The 340B Drug Pricing Program has weathered attacks from different health care actors for years. Just months after the outbreak of the COVID-19 pandemic, manufacturers launched attacks by refusing to sell 340B-priced drugs to health centers that use contract pharmacies to increase patient access. This combination of manufacturer restrictions, alongside existing discriminatory contracting actions taken by drug middlemen, known as pharmacy benefit managers, has severely threatened the stability of the 340B program for health centers. NACHC surveyed health centers to better understand the impact of the recent attacks on health centers and highlight the importance of the 340B program.
Health center patients benefit from discounts and supportive services made possible by 340B
Congress created the 340B program to assist certain safety net health care providers, like health centers, who already operate on razor-thin margins to buy certain medications for a discount. Participation in the 340B program produces savings to support patient services that health centers otherwise would be unable to fund. The vast majority of health center patients are low-income, uninsured, and underinsured. These discounts promote greater access to lifesaving drugs and contribute to comprehensive primary care services to improve patients’ overall well-being and quality of life. For example, savings are used to meet the unique needs of health center communities with services such as dental care, behavioral health, specialty care, translation services, food pantries, housing support, and co-pay assistance programs.
NACHC activities highlight the 340B program’s value to health centers
In June, NACHC’s flurry of activities to elevate the importance of the 340B program included a survey, highlighting how the program helps health centers fill the gaps in providing care, primarily through contract pharmacies. Nearly 90% of health centers surveyed report utilizing contract pharmacies because they serve as an essential extension of the health center. These arrangements increase access to affordable medications, especially for patients with diabetes, heart disease, and behavioral health needs who reportedly rely on medications purchased through the 340B program more than any other patient population. The report also outlines NACHC policy asks to alleviate issues we face from pharmaceutical manufacturers and pharmacy benefit managers.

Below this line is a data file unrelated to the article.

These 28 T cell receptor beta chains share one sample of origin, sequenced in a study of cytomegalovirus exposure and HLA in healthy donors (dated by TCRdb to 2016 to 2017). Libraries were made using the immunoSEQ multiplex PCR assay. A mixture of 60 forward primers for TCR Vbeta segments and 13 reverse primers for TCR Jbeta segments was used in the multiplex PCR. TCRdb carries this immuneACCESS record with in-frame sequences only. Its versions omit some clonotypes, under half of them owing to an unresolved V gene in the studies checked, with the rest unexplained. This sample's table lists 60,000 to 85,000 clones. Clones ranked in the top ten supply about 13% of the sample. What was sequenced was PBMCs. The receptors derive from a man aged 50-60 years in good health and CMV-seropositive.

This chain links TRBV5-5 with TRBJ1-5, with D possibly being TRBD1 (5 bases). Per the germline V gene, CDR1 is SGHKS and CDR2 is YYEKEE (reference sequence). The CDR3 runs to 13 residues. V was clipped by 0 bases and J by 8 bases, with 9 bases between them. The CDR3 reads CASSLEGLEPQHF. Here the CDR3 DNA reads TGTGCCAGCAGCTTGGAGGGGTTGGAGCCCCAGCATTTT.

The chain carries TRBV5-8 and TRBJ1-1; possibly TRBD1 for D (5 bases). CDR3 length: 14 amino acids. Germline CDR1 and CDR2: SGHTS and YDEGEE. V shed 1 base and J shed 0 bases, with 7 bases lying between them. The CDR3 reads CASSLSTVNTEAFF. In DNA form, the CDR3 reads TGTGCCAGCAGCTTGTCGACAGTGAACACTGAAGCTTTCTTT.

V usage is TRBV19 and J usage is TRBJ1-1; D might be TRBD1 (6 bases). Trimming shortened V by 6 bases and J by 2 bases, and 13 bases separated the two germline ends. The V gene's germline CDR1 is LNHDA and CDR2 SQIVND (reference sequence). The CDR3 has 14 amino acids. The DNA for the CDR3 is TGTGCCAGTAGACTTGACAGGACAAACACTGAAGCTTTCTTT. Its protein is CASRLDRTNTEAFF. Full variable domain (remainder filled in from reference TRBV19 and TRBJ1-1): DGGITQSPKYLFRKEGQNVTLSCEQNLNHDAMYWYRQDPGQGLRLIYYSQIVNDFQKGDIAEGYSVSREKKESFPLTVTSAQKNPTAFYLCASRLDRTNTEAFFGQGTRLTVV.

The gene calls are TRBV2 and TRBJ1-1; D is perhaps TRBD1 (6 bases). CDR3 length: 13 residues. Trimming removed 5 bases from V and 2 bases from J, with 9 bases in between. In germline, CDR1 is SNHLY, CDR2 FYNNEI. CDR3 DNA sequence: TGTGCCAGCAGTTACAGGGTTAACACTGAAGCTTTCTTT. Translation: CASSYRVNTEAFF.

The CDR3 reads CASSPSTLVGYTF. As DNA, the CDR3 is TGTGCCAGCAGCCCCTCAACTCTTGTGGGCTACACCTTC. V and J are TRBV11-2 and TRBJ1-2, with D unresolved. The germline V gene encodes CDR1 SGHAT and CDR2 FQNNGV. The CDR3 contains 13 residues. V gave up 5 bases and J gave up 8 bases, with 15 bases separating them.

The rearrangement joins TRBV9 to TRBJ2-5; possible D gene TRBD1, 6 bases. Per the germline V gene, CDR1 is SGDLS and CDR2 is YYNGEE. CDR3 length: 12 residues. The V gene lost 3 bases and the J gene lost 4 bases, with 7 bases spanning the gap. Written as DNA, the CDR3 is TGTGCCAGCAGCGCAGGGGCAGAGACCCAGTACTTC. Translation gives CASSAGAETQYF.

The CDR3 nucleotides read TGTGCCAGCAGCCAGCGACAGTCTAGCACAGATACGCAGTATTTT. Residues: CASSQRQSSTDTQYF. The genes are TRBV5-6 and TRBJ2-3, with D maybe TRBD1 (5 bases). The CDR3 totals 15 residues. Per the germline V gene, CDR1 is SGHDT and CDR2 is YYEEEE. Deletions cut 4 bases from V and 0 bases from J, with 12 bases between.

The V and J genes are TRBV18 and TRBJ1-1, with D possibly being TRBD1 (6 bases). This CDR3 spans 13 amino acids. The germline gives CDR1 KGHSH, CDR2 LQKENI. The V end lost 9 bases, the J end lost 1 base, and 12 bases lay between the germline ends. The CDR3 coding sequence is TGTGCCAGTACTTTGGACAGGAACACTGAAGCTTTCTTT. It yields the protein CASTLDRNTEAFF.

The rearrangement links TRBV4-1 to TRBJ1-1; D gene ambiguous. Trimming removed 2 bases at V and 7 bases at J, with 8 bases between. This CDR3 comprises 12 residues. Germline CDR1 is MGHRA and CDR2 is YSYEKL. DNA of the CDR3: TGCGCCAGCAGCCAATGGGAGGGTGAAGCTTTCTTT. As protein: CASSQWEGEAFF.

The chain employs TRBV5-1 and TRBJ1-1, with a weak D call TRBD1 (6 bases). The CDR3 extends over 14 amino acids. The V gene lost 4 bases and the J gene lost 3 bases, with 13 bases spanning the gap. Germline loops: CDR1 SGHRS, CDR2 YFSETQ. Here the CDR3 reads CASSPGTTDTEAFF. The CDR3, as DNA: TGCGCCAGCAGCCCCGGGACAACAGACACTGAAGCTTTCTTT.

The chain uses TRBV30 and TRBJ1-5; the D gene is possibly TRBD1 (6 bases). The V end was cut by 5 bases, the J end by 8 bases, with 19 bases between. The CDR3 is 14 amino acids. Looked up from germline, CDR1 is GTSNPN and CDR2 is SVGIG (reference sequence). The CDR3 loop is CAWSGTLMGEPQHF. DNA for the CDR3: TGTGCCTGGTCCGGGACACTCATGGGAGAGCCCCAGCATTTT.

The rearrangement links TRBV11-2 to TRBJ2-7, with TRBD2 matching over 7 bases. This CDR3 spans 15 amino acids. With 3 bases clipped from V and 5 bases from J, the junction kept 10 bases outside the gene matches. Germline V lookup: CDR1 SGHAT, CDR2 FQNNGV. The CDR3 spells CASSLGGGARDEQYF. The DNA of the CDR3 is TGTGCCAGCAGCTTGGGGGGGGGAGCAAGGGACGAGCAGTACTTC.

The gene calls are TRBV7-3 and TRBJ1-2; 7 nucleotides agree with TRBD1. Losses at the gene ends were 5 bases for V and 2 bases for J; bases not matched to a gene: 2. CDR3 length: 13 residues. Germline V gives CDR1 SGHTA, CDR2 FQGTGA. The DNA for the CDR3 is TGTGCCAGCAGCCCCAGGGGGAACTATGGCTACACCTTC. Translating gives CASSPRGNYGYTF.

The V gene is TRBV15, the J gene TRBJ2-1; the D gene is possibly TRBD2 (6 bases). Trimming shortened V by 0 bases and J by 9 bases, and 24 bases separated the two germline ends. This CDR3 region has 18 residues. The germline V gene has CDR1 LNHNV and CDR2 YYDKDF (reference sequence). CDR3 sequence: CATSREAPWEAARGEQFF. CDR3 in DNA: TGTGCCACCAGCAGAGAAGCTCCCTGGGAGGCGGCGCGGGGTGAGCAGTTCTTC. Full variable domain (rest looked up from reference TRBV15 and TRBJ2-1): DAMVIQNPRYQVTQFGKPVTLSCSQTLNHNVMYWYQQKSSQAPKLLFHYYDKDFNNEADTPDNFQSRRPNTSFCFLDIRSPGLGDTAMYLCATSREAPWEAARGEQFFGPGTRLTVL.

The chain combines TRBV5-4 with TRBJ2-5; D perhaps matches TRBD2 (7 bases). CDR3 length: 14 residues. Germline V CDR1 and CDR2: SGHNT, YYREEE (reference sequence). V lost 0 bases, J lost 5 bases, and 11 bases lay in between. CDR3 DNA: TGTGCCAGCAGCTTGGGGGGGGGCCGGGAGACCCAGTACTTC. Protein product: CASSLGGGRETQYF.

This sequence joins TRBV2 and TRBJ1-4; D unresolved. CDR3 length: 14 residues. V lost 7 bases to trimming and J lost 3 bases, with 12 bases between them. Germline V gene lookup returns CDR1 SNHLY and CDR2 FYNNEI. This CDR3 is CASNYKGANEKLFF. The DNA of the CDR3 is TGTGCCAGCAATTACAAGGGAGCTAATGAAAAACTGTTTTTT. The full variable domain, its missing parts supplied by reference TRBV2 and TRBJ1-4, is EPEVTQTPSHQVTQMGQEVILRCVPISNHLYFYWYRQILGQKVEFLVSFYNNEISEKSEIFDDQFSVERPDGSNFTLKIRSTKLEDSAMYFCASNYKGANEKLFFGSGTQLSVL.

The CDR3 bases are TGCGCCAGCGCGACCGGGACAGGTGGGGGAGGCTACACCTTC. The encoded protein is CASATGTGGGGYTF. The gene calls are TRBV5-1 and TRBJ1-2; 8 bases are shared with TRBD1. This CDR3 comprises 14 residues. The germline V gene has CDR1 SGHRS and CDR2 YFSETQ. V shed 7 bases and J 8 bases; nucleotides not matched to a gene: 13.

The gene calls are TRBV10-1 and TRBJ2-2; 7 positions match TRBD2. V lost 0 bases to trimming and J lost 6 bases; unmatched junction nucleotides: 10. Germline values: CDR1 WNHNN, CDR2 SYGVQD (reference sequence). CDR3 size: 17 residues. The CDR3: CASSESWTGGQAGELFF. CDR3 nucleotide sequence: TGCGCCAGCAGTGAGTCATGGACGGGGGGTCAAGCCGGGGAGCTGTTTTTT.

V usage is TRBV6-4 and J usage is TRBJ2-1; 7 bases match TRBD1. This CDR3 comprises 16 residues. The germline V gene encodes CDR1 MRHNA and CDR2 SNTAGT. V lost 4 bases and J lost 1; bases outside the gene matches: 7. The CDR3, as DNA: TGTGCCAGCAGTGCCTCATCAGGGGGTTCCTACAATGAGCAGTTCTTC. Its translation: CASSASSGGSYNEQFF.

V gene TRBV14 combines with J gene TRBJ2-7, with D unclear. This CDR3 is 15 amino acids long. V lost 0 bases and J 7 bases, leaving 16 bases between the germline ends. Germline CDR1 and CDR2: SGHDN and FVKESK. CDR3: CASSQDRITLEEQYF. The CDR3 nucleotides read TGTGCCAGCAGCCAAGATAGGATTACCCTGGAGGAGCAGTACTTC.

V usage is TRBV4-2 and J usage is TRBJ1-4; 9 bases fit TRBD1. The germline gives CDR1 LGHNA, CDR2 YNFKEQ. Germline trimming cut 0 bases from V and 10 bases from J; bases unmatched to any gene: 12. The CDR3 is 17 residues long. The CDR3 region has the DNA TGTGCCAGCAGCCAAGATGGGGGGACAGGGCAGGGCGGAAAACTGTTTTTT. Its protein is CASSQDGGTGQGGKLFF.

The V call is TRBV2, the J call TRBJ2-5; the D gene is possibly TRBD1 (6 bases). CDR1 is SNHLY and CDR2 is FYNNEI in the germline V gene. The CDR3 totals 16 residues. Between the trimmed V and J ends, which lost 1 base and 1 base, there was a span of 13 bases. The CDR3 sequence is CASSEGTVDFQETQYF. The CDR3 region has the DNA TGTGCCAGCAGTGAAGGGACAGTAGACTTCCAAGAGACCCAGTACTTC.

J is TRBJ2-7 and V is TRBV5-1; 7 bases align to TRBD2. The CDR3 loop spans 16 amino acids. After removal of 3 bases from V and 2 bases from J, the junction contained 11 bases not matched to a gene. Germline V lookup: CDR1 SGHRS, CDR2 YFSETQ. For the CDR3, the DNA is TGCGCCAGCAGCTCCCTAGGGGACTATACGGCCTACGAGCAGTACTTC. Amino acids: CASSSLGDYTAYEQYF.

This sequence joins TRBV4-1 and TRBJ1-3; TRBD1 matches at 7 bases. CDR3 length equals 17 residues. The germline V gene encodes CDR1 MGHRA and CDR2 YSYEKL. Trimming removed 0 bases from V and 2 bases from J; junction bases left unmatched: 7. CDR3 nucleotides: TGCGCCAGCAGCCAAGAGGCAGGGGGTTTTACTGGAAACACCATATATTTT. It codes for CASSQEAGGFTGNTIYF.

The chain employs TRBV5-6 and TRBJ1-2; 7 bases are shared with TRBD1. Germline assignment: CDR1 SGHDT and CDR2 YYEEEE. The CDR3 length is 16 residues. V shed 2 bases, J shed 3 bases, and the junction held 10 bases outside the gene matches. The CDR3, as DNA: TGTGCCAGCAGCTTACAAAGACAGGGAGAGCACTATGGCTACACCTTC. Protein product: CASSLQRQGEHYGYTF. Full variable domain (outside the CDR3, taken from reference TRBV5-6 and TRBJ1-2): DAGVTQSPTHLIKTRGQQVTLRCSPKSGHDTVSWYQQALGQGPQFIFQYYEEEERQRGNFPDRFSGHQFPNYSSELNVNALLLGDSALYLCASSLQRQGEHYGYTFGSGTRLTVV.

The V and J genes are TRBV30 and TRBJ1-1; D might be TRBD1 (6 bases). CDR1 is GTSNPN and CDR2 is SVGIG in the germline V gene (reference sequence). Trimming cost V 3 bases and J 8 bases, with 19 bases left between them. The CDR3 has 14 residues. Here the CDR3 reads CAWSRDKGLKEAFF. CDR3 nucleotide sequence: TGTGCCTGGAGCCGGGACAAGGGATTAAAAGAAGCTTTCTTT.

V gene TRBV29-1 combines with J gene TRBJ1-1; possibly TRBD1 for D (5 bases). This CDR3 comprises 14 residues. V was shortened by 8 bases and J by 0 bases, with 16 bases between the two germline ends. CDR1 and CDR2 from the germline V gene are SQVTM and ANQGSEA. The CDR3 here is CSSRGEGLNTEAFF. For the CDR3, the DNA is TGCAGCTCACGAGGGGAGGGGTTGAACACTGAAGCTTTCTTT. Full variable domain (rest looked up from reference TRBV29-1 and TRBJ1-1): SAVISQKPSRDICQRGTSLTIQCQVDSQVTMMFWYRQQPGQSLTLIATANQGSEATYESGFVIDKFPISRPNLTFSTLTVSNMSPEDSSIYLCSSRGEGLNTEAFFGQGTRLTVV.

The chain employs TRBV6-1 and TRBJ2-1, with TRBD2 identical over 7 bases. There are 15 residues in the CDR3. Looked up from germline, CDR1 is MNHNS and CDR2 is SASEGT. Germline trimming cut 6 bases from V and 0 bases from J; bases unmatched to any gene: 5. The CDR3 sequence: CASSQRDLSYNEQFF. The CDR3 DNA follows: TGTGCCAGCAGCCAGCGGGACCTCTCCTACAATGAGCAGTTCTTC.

To highlight the report’s findings, NACHC hosted a press conference during which two health center leaders explained the detrimental effects on their patients if health center 340B savings went away.
Given the importance of the 340B program and how diabetes is one of the top conditions 340B savings are used to treat, NACHC sent a strong letter to Merck. Merck became the sixth company to refuse to ship discounted medications to health center contract pharmacies beginning May 31. The letter condemned Merck’s actions, given the integral role contract pharmacies play for patients. Most of the medications Merck has restricted help treat diabetes. Health centers are losing 340B savings that have historically helped support modes of care for these patients, such as offering nutrition classes, transportation assistance, and discounted over-the-counter medications.
Letter to HHS Secretary Becerra urging federal action
NACHC also sent a letter to the Secretary of Health and Human Services (HHS) Xavier Becerra, urging the Department to take enforcement action and impose fines on drug manufacturers before more manufacturers follow suit with restrictions. Administrative enforcement efforts would help relieve health centers of the financial burden because of the loss of 340B discounted medications.
Join NACHC in protecting the 340B program
NACHC needs every health center voice to make a difference in the fight to protect 340B. We hosted a live Twitter chat with health center advocates and will continue to need grassroots support in the future, whether on Capitol Hill, on Twitter, or at your own state’s capital. Please sign up for updates and alerts through our grassroots advocacy website, HCAdvocacy, and follow us on Twitter at @HCAdvocacy.
Elizabeth Linderbaum is the Deputy Director of Regulatory Affairs at NACHC.
Related: As Drug Makers Cut Off Discounts, Providers Fret for Low-Income Patients (Stateline)
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